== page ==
Johnny Manziel would’ve made a killing in college if NIL rules had changed while he was at Texas A&M.
Even though he couldn’t profit off his name, image, likeness, the former Heisman winner is offering free advice to existing athletes on how to capitalize.
In late May, while appearing on Barstool Sports’ “Bussin’ With The Boys” podcast, Manziel said he was paid more than $30,000 to sign autographs. He told Bussin’ With The Boys: “So this guy is pretty much like, ‘All right, go to this room at the Fontainebleau. All the stuff will be in there laid out, and when you’re done, just send me a picture of all of it, I’ll give you the code to the safe and the money will be in there.'”
The NCAA’s board of directors decided Wednesday to officially suspend the organization’s rules prohibiting athletes from selling the rights to their names, images and likenesses.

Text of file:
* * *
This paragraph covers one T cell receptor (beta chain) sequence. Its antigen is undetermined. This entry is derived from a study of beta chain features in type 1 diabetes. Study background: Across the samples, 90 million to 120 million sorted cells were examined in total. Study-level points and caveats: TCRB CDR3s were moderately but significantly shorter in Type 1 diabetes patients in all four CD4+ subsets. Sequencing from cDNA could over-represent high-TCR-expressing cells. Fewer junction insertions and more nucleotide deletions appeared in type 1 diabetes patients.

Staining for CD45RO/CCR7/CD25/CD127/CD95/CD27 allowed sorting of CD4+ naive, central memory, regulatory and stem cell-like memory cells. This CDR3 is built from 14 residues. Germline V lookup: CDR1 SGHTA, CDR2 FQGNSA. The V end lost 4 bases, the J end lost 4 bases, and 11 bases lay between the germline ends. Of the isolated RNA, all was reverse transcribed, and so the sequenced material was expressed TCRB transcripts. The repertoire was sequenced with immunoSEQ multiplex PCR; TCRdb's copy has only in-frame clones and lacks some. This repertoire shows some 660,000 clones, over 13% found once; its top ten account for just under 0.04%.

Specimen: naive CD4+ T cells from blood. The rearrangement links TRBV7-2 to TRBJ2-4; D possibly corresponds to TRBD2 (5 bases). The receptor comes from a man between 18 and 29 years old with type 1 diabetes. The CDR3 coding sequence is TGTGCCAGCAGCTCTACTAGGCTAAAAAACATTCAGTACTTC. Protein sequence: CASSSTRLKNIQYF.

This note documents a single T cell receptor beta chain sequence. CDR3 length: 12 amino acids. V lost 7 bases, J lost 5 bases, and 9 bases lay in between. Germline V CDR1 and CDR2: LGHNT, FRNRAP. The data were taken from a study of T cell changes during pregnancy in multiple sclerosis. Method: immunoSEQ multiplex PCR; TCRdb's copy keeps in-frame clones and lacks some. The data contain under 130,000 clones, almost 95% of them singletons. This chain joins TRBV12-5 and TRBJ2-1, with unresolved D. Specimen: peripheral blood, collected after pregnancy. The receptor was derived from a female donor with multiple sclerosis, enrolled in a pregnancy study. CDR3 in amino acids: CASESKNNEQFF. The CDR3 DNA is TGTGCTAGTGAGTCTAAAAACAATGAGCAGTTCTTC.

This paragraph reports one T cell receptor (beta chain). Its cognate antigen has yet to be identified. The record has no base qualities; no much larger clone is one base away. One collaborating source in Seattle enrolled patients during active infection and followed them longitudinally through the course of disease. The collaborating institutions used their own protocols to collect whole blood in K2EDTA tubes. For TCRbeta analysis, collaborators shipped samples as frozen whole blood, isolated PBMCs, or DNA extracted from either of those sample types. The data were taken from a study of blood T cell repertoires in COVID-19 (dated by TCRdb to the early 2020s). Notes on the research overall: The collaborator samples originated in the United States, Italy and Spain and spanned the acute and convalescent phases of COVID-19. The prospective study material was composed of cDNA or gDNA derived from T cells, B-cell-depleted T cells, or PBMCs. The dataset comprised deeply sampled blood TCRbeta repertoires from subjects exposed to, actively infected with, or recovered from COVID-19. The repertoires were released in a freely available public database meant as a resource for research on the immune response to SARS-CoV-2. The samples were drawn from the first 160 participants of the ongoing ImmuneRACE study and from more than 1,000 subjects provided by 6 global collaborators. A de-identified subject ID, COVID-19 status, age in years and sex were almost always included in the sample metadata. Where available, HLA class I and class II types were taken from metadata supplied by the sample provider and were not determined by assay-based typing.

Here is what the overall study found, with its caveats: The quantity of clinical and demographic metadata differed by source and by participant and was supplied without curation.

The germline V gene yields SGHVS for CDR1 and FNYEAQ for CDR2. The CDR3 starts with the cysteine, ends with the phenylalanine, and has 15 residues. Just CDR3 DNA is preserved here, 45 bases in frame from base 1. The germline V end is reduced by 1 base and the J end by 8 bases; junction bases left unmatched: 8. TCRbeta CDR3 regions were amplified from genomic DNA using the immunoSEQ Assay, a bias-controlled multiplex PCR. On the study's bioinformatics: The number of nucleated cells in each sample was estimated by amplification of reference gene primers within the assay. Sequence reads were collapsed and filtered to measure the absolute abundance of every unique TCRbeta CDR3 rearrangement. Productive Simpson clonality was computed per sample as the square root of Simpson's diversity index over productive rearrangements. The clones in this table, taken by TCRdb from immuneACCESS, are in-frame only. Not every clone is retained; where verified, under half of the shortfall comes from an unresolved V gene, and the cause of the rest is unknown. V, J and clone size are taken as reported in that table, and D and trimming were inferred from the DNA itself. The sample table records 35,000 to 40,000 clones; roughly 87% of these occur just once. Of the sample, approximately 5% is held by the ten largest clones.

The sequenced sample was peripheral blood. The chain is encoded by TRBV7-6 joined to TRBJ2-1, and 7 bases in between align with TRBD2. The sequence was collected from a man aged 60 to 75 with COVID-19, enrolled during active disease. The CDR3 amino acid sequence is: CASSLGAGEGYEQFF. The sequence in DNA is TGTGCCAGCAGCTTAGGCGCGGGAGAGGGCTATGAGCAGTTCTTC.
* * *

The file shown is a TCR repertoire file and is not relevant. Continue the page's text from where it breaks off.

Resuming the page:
“This is an important day for college athletes since they all are now able to take advantage of name, image and likeness opportunities,” NCAA president Mark Emmert said in a statement. “With the variety of state laws adopted across the country, we will continue to work with Congress to develop a solution that will provide clarity on a national level. The current environment — both legal and legislative — prevents us from providing a more permanent solution and the level of detail student-athletes deserve.”
The new rules will allow athletes to profit by monetizing social media accounts, signing autographs, teaching camps or lessons, starting their own businesses, and participating in advertising campaigns, among many other potential ventures.WANT MORE FROM TOTALPROSPORTS? FOLLOW US ON GOOGLE NEWS.